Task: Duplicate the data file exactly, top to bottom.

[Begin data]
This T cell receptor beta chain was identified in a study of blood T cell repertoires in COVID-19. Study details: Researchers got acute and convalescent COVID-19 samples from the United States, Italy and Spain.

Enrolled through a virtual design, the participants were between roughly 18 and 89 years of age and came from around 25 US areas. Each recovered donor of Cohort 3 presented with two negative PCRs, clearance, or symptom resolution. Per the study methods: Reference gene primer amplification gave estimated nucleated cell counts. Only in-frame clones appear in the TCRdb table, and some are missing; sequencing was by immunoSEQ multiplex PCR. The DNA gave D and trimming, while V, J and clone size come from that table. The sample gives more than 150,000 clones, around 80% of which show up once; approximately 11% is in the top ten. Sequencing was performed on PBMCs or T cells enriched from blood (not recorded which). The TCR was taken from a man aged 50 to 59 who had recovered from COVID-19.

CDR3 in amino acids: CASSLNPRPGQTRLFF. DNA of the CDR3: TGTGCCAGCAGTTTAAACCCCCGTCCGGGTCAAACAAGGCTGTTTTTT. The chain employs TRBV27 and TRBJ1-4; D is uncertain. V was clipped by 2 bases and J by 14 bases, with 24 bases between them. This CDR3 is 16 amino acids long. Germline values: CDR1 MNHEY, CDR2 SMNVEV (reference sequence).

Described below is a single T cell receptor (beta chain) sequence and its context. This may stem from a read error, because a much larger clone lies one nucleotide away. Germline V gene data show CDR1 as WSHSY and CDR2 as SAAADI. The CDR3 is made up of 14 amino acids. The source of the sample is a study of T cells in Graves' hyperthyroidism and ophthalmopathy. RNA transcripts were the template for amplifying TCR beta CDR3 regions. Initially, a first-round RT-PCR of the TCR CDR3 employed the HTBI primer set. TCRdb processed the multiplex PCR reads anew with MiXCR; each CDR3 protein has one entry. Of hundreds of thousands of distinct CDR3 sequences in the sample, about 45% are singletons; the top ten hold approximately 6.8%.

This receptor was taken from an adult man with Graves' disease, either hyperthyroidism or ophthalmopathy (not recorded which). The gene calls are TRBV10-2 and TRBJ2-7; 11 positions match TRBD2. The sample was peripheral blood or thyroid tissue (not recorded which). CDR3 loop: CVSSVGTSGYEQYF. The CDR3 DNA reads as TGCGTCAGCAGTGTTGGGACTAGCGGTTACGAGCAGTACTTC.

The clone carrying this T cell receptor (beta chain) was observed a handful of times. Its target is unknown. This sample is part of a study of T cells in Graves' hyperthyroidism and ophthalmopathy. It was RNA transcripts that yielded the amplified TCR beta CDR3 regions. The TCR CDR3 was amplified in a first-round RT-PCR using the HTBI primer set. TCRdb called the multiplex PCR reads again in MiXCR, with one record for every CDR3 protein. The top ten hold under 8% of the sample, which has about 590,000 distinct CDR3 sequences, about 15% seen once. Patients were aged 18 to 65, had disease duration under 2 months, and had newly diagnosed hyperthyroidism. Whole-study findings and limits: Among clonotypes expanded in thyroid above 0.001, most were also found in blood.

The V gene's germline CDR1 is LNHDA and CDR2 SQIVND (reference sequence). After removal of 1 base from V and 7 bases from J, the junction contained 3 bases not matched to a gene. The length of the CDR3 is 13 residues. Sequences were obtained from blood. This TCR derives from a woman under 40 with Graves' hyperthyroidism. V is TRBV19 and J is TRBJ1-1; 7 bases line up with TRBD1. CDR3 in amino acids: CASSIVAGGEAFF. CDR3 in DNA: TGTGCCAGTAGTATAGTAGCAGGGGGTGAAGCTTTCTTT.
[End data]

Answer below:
This T cell receptor beta chain was identified in a study of blood T cell repertoires in COVID-19. Study details: Researchers got acute and convalescent COVID-19 samples from the United States, Italy and Spain.

Enrolled through a virtual design, the participants were between roughly 18 and 89 years of age and came from around 25 US areas. Each recovered donor of Cohort 3 presented with two negative PCRs, clearance, or symptom resolution. Per the study methods: Reference gene primer amplification gave estimated nucleated cell counts. Only in-frame clones appear in the TCRdb table, and some are missing; sequencing was by immunoSEQ multiplex PCR. The DNA gave D and trimming, while V, J and clone size come from that table. The sample gives more than 150,000 clones, around 80% of which show up once; approximately 11% is in the top ten. Sequencing was performed on PBMCs or T cells enriched from blood (not recorded which). The TCR was taken from a man aged 50 to 59 who had recovered from COVID-19.

CDR3 in amino acids: CASSLNPRPGQTRLFF. DNA of the CDR3: TGTGCCAGCAGTTTAAACCCCCGTCCGGGTCAAACAAGGCTGTTTTTT. The chain employs TRBV27 and TRBJ1-4; D is uncertain. V was clipped by 2 bases and J by 14 bases, with 24 bases between them. This CDR3 is 16 amino acids long. Germline values: CDR1 MNHEY, CDR2 SMNVEV (reference sequence).

Described below is a single T cell receptor (beta chain) sequence and its context. This may stem from a read error, because a much larger clone lies one nucleotide away. Germline V gene data show CDR1 as WSHSY and CDR2 as SAAADI. The CDR3 is made up of 14 amino acids. The source of the sample is a study of T cells in Graves' hyperthyroidism and ophthalmopathy. RNA transcripts were the template for amplifying TCR beta CDR3 regions. Initially, a first-round RT-PCR of the TCR CDR3 employed the HTBI primer set. TCRdb processed the multiplex PCR reads anew with MiXCR; each CDR3 protein has one entry. Of hundreds of thousands of distinct CDR3 sequences in the sample, about 45% are singletons; the top ten hold approximately 6.8%.

This receptor was taken from an adult man with Graves' disease, either hyperthyroidism or ophthalmopathy (not recorded which). The gene calls are TRBV10-2 and TRBJ2-7; 11 positions match TRBD2. The sample was peripheral blood or thyroid tissue (not recorded which). CDR3 loop: CVSSVGTSGYEQYF. The CDR3 DNA reads as TGCGTCAGCAGTGTTGGGACTAGCGGTTACGAGCAGTACTTC.

The clone carrying this T cell receptor (beta chain) was observed a handful of times. Its target is unknown. This sample is part of a study of T cells in Graves' hyperthyroidism and ophthalmopathy. It was RNA transcripts that yielded the amplified TCR beta CDR3 regions. The TCR CDR3 was amplified in a first-round RT-PCR using the HTBI primer set. TCRdb called the multiplex PCR reads again in MiXCR, with one record for every CDR3 protein. The top ten hold under 8% of the sample, which has about 590,000 distinct CDR3 sequences, about 15% seen once. Patients were aged 18 to 65, had disease duration under 2 months, and had newly diagnosed hyperthyroidism. Whole-study findings and limits: Among clonotypes expanded in thyroid above 0.001, most were also found in blood.

The V gene's germline CDR1 is LNHDA and CDR2 SQIVND (reference sequence). After removal of 1 base from V and 7 bases from J, the junction contained 3 bases not matched to a gene. The length of the CDR3 is 13 residues. Sequences were obtained from blood. This TCR derives from a woman under 40 with Graves' hyperthyroidism. V is TRBV19 and J is TRBJ1-1; 7 bases line up with TRBD1. CDR3 in amino acids: CASSIVAGGEAFF. CDR3 in DNA: TGTGCCAGTAGTATAGTAGCAGGGGGTGAAGCTTTCTTT.